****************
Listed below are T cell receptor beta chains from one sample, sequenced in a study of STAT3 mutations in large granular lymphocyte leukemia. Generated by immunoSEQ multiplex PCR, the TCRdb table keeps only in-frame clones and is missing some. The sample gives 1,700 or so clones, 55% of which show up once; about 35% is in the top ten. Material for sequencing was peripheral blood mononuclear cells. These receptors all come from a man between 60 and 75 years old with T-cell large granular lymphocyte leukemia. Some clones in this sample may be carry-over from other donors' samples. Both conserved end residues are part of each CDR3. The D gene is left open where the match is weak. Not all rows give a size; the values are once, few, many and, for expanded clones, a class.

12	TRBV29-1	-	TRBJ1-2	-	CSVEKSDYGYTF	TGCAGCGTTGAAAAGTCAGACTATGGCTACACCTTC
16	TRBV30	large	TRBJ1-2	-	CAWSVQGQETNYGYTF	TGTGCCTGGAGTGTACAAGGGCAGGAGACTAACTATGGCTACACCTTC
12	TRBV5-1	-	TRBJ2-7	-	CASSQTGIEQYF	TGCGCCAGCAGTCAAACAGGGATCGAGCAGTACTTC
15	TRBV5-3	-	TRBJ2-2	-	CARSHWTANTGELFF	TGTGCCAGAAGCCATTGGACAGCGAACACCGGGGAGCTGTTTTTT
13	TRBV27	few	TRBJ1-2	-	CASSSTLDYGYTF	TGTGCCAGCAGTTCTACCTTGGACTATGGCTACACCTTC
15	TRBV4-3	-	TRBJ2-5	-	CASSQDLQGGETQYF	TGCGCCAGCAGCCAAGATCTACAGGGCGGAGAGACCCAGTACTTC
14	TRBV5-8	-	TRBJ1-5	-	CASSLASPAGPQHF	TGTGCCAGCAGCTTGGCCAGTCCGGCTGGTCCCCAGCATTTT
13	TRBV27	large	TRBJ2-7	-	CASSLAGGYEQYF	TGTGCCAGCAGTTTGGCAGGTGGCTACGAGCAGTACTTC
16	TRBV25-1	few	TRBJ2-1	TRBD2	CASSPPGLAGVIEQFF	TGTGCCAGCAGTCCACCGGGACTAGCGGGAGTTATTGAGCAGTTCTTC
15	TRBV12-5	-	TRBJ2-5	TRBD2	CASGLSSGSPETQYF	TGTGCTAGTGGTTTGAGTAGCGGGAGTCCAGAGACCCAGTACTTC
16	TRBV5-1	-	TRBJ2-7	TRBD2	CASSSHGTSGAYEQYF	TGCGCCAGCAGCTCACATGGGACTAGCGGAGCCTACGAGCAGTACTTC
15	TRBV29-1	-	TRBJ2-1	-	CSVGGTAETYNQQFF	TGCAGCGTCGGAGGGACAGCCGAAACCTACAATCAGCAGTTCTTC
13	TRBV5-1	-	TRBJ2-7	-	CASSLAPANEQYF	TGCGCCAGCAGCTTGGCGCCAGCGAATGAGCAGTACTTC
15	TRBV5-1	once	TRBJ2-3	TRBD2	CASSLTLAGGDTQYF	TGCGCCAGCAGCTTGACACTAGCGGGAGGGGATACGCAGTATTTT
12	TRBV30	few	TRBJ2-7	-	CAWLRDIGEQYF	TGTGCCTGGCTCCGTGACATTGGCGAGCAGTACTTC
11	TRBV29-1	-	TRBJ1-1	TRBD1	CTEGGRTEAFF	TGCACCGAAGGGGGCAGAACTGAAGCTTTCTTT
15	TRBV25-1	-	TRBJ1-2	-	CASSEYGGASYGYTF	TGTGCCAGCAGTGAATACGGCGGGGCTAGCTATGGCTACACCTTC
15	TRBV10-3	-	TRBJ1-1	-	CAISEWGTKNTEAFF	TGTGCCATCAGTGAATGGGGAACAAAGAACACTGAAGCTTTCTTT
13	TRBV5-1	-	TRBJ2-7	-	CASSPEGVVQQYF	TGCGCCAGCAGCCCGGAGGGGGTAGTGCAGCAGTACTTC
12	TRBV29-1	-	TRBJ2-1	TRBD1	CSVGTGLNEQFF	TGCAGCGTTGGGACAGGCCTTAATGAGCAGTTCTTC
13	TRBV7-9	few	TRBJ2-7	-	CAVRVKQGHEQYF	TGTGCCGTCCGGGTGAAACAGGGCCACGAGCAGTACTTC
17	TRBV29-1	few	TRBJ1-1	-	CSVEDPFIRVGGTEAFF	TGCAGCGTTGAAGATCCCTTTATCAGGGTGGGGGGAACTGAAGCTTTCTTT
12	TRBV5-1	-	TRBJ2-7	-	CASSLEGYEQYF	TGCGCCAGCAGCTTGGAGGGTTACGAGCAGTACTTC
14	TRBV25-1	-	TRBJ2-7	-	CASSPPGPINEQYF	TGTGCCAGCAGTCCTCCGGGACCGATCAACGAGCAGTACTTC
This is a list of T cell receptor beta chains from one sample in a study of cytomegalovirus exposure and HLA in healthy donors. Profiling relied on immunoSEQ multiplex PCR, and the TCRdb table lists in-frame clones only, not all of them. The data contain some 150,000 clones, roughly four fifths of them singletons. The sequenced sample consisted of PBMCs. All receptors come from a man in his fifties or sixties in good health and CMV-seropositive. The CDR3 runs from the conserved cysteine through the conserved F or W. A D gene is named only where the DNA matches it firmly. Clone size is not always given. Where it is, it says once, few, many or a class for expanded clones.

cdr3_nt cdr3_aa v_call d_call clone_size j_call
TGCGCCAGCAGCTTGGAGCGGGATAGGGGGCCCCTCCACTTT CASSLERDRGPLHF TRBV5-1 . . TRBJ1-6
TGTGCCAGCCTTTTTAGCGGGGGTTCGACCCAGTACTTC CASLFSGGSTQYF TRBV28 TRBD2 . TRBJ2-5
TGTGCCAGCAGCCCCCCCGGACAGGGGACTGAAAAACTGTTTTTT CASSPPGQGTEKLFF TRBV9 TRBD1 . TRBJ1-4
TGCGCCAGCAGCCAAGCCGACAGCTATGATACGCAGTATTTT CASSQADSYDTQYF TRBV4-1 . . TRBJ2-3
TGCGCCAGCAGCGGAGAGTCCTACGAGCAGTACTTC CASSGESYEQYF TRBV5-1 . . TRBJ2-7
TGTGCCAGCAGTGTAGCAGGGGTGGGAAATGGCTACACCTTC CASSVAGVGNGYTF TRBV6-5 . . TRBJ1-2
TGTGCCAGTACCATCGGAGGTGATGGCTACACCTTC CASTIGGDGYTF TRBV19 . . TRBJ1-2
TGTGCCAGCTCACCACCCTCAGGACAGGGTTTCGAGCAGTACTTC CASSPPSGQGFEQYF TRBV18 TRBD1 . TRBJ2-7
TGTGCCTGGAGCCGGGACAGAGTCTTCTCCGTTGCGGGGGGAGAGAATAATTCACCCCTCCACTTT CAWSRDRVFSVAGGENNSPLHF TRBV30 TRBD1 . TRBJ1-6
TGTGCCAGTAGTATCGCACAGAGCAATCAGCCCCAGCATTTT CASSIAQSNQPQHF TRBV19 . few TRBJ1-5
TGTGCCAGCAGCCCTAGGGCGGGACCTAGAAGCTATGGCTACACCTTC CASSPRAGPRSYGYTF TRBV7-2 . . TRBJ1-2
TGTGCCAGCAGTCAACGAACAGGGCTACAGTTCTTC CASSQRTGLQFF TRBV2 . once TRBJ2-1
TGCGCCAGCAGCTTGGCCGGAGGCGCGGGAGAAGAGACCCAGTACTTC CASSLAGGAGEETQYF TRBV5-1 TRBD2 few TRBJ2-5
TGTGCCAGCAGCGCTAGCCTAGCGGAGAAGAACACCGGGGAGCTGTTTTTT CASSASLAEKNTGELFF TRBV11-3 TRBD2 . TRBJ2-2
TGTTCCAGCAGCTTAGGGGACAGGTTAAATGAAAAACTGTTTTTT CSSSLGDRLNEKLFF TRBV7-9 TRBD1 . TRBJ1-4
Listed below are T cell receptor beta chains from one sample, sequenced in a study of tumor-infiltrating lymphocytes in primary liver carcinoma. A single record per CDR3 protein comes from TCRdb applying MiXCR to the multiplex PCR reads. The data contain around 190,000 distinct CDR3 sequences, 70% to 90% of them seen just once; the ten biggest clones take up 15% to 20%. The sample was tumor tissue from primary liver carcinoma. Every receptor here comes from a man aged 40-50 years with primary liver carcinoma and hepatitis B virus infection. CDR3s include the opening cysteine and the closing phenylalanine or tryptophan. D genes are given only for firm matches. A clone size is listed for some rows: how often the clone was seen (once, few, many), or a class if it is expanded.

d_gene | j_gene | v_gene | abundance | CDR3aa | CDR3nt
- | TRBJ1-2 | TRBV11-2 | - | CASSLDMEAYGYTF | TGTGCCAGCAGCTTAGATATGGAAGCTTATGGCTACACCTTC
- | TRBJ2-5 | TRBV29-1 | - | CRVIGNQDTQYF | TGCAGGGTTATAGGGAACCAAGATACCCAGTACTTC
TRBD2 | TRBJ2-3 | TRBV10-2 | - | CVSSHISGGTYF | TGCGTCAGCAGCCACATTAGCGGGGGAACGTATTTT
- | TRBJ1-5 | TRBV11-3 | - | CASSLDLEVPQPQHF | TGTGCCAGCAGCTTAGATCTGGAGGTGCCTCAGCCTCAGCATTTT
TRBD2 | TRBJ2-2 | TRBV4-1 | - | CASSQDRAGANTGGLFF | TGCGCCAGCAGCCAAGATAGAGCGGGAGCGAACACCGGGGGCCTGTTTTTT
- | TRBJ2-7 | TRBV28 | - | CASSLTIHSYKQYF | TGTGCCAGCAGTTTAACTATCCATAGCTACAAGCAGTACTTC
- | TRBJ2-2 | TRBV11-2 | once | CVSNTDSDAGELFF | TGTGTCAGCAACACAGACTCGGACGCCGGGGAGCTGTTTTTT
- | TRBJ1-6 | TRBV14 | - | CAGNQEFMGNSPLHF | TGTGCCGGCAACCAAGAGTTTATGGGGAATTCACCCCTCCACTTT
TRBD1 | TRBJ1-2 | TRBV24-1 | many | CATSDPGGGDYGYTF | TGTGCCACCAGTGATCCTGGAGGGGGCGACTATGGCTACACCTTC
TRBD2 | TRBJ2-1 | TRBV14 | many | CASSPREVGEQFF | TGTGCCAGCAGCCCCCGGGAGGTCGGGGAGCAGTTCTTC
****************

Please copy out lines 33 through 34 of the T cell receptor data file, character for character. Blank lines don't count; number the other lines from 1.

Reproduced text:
TGTGCCAGCAGTGTAGCAGGGGTGGGAAATGGCTACACCTTC CASSVAGVGNGYTF TRBV6-5 . . TRBJ1-2
TGTGCCAGTACCATCGGAGGTGATGGCTACACCTTC CASTIGGDGYTF TRBV19 . . TRBJ1-2